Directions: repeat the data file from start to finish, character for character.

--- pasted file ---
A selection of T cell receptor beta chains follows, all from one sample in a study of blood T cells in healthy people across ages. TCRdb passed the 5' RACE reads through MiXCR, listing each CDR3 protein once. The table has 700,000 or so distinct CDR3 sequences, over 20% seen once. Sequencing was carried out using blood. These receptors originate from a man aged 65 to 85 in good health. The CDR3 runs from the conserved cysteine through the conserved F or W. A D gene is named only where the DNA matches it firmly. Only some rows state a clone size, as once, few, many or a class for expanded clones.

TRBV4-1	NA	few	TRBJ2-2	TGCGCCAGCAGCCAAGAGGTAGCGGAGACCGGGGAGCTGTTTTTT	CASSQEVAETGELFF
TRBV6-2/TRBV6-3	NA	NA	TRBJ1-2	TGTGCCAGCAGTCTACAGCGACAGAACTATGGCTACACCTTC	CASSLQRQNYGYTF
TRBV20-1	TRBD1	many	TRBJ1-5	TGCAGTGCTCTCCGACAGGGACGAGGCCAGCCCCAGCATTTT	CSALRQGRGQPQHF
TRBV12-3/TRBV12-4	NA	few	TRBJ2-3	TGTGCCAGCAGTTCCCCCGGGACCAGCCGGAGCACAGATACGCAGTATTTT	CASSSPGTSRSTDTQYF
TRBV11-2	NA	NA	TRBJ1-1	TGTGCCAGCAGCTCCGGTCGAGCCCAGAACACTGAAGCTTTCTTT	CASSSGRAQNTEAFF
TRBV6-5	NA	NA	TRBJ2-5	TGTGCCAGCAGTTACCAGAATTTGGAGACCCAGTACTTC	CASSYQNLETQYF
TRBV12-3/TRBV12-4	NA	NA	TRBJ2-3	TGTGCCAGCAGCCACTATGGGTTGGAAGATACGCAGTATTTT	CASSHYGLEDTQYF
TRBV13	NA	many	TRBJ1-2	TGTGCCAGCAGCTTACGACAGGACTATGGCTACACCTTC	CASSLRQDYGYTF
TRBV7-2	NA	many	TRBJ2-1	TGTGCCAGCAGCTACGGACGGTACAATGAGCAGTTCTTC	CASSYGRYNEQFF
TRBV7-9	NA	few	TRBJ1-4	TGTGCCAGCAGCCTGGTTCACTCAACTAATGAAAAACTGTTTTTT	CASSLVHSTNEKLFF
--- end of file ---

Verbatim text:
A selection of T cell receptor beta chains follows, all from one sample in a study of blood T cells in healthy people across ages. TCRdb passed the 5' RACE reads through MiXCR, listing each CDR3 protein once. The table has 700,000 or so distinct CDR3 sequences, over 20% seen once. Sequencing was carried out using blood. These receptors originate from a man aged 65 to 85 in good health. The CDR3 runs from the conserved cysteine through the conserved F or W. A D gene is named only where the DNA matches it firmly. Only some rows state a clone size, as once, few, many or a class for expanded clones.

TRBV4-1	NA	few	TRBJ2-2	TGCGCCAGCAGCCAAGAGGTAGCGGAGACCGGGGAGCTGTTTTTT	CASSQEVAETGELFF
TRBV6-2/TRBV6-3	NA	NA	TRBJ1-2	TGTGCCAGCAGTCTACAGCGACAGAACTATGGCTACACCTTC	CASSLQRQNYGYTF
TRBV20-1	TRBD1	many	TRBJ1-5	TGCAGTGCTCTCCGACAGGGACGAGGCCAGCCCCAGCATTTT	CSALRQGRGQPQHF
TRBV12-3/TRBV12-4	NA	few	TRBJ2-3	TGTGCCAGCAGTTCCCCCGGGACCAGCCGGAGCACAGATACGCAGTATTTT	CASSSPGTSRSTDTQYF
TRBV11-2	NA	NA	TRBJ1-1	TGTGCCAGCAGCTCCGGTCGAGCCCAGAACACTGAAGCTTTCTTT	CASSSGRAQNTEAFF
TRBV6-5	NA	NA	TRBJ2-5	TGTGCCAGCAGTTACCAGAATTTGGAGACCCAGTACTTC	CASSYQNLETQYF
TRBV12-3/TRBV12-4	NA	NA	TRBJ2-3	TGTGCCAGCAGCCACTATGGGTTGGAAGATACGCAGTATTTT	CASSHYGLEDTQYF
TRBV13	NA	many	TRBJ1-2	TGTGCCAGCAGCTTACGACAGGACTATGGCTACACCTTC	CASSLRQDYGYTF
TRBV7-2	NA	many	TRBJ2-1	TGTGCCAGCAGCTACGGACGGTACAATGAGCAGTTCTTC	CASSYGRYNEQFF
TRBV7-9	NA	few	TRBJ1-4	TGTGCCAGCAGCCTGGTTCACTCAACTAATGAAAAACTGTTTTTT	CASSLVHSTNEKLFF